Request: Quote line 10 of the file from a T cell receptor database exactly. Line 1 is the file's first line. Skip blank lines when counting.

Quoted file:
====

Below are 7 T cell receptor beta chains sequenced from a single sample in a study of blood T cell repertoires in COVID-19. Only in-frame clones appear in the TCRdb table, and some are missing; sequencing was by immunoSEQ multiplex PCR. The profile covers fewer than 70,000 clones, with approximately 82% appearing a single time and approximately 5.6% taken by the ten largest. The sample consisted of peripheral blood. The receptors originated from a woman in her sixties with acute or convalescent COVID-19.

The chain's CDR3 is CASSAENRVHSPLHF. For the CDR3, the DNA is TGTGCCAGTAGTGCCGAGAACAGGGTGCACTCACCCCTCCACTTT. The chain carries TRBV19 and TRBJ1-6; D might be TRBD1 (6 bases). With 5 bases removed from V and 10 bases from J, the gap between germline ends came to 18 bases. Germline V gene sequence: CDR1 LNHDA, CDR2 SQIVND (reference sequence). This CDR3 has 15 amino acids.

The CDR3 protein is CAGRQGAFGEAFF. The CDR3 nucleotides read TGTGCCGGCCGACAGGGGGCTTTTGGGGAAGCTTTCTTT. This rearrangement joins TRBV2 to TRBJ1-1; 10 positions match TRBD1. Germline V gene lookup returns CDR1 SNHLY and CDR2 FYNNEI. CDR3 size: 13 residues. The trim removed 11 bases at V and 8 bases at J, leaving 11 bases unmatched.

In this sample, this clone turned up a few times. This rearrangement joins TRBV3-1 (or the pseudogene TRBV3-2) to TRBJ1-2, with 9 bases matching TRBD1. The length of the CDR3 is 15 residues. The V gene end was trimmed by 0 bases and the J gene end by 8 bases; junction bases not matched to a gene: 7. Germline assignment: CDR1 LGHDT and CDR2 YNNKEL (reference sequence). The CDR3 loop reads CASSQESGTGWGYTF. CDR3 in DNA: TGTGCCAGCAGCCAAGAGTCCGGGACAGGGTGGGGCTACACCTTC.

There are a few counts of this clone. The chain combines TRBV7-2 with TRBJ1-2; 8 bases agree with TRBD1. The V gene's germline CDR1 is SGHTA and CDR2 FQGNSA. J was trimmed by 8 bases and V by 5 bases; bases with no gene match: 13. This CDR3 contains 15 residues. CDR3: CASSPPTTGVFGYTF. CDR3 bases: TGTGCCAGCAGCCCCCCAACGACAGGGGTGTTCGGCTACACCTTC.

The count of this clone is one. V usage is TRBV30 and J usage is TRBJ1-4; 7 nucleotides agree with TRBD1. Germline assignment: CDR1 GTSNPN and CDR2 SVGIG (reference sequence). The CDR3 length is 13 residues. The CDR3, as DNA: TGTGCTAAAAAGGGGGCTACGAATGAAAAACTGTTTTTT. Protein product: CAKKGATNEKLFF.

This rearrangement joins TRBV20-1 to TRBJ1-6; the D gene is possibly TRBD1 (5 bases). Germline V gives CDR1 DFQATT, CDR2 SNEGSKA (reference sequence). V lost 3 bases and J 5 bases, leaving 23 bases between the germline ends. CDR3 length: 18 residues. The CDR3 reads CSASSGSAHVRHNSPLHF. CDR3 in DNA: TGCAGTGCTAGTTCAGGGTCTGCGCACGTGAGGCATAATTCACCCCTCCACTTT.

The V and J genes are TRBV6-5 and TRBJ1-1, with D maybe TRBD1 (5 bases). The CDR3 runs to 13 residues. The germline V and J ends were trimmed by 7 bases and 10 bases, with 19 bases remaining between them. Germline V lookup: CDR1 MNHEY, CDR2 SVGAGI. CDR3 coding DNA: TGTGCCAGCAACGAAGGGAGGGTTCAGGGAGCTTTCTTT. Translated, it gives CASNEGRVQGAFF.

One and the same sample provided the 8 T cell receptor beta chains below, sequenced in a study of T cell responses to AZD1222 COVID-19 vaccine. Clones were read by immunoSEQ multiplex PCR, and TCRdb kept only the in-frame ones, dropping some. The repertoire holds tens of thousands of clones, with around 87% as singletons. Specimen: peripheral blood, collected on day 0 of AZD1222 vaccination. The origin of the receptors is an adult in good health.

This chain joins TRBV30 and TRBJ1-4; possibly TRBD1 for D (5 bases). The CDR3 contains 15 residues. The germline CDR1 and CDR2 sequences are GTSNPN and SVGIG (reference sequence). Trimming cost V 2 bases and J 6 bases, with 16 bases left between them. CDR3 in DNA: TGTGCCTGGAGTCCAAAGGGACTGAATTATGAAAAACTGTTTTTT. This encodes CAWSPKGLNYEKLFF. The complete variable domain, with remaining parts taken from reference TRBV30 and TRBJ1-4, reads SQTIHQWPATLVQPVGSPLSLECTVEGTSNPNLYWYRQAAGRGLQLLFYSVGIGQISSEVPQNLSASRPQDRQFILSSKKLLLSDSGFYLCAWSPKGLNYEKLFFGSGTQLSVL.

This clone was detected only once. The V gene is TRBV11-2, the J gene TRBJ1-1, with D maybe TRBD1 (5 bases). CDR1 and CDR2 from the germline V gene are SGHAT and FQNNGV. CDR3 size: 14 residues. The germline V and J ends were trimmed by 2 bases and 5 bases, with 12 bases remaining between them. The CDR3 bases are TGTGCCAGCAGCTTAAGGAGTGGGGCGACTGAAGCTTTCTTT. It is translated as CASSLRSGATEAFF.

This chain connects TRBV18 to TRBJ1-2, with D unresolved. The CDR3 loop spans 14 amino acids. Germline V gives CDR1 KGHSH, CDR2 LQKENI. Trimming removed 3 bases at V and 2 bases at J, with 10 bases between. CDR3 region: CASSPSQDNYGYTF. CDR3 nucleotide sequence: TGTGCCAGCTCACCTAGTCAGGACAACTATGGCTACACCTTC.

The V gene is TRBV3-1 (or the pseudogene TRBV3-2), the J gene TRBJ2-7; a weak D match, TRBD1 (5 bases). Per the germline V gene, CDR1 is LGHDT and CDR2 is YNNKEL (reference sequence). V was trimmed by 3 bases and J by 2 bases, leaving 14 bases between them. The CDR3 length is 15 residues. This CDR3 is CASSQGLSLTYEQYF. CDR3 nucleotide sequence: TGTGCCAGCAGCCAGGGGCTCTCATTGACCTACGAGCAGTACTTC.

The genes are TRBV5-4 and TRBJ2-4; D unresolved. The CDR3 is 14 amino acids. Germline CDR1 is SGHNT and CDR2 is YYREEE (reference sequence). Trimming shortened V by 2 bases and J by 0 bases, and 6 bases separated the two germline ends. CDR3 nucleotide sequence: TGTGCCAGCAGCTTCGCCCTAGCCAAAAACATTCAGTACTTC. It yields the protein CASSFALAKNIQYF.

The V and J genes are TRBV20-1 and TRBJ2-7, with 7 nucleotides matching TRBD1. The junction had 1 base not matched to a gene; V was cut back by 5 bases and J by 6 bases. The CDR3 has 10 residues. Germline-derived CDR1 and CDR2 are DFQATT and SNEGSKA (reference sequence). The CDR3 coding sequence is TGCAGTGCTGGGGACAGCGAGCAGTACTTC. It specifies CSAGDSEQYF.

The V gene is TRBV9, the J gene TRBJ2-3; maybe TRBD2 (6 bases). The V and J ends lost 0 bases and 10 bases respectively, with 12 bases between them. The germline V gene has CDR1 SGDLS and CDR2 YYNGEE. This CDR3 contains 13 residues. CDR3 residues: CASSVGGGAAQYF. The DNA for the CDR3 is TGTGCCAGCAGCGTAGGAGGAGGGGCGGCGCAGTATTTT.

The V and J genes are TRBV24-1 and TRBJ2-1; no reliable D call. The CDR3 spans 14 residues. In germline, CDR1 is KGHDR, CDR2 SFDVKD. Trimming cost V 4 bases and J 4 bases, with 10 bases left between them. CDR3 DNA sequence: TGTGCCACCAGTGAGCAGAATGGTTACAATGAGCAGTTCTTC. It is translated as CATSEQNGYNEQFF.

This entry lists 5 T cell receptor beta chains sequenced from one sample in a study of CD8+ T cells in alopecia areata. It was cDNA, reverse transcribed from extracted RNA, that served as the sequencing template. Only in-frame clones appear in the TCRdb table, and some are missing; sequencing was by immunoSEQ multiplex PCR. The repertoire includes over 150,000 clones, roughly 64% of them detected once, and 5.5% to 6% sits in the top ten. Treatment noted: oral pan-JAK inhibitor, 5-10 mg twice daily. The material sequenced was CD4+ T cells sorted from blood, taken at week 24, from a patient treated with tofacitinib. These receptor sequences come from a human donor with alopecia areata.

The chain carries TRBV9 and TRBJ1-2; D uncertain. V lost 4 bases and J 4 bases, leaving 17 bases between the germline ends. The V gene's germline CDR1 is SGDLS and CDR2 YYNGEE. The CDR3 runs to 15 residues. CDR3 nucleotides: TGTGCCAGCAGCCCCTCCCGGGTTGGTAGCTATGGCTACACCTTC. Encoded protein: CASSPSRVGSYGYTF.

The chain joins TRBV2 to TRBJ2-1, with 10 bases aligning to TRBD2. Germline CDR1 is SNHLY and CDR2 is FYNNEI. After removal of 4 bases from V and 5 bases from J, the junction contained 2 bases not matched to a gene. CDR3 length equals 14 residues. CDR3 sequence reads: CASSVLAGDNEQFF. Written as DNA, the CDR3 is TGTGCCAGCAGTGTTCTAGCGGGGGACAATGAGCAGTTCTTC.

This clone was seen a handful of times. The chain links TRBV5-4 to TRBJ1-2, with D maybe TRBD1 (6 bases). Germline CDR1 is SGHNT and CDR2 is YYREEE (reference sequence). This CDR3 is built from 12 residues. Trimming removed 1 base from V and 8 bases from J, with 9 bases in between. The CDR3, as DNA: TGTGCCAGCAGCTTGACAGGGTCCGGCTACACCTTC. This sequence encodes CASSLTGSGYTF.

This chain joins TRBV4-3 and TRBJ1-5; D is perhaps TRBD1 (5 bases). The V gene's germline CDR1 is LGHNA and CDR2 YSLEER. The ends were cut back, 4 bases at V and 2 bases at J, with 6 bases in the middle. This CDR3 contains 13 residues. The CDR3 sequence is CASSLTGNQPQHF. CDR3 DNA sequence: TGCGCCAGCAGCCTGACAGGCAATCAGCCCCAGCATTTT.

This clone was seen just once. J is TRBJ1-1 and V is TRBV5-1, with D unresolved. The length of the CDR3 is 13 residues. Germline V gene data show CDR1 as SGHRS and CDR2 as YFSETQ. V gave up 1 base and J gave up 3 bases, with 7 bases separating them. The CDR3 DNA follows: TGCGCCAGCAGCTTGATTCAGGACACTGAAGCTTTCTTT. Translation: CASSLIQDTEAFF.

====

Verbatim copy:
This chain joins TRBV30 and TRBJ1-4; possibly TRBD1 for D (5 bases). The CDR3 contains 15 residues. The germline CDR1 and CDR2 sequences are GTSNPN and SVGIG (reference sequence). Trimming cost V 2 bases and J 6 bases, with 16 bases left between them. CDR3 in DNA: TGTGCCTGGAGTCCAAAGGGACTGAATTATGAAAAACTGTTTTTT. This encodes CAWSPKGLNYEKLFF. The complete variable domain, with remaining parts taken from reference TRBV30 and TRBJ1-4, reads SQTIHQWPATLVQPVGSPLSLECTVEGTSNPNLYWYRQAAGRGLQLLFYSVGIGQISSEVPQNLSASRPQDRQFILSSKKLLLSDSGFYLCAWSPKGLNYEKLFFGSGTQLSVL.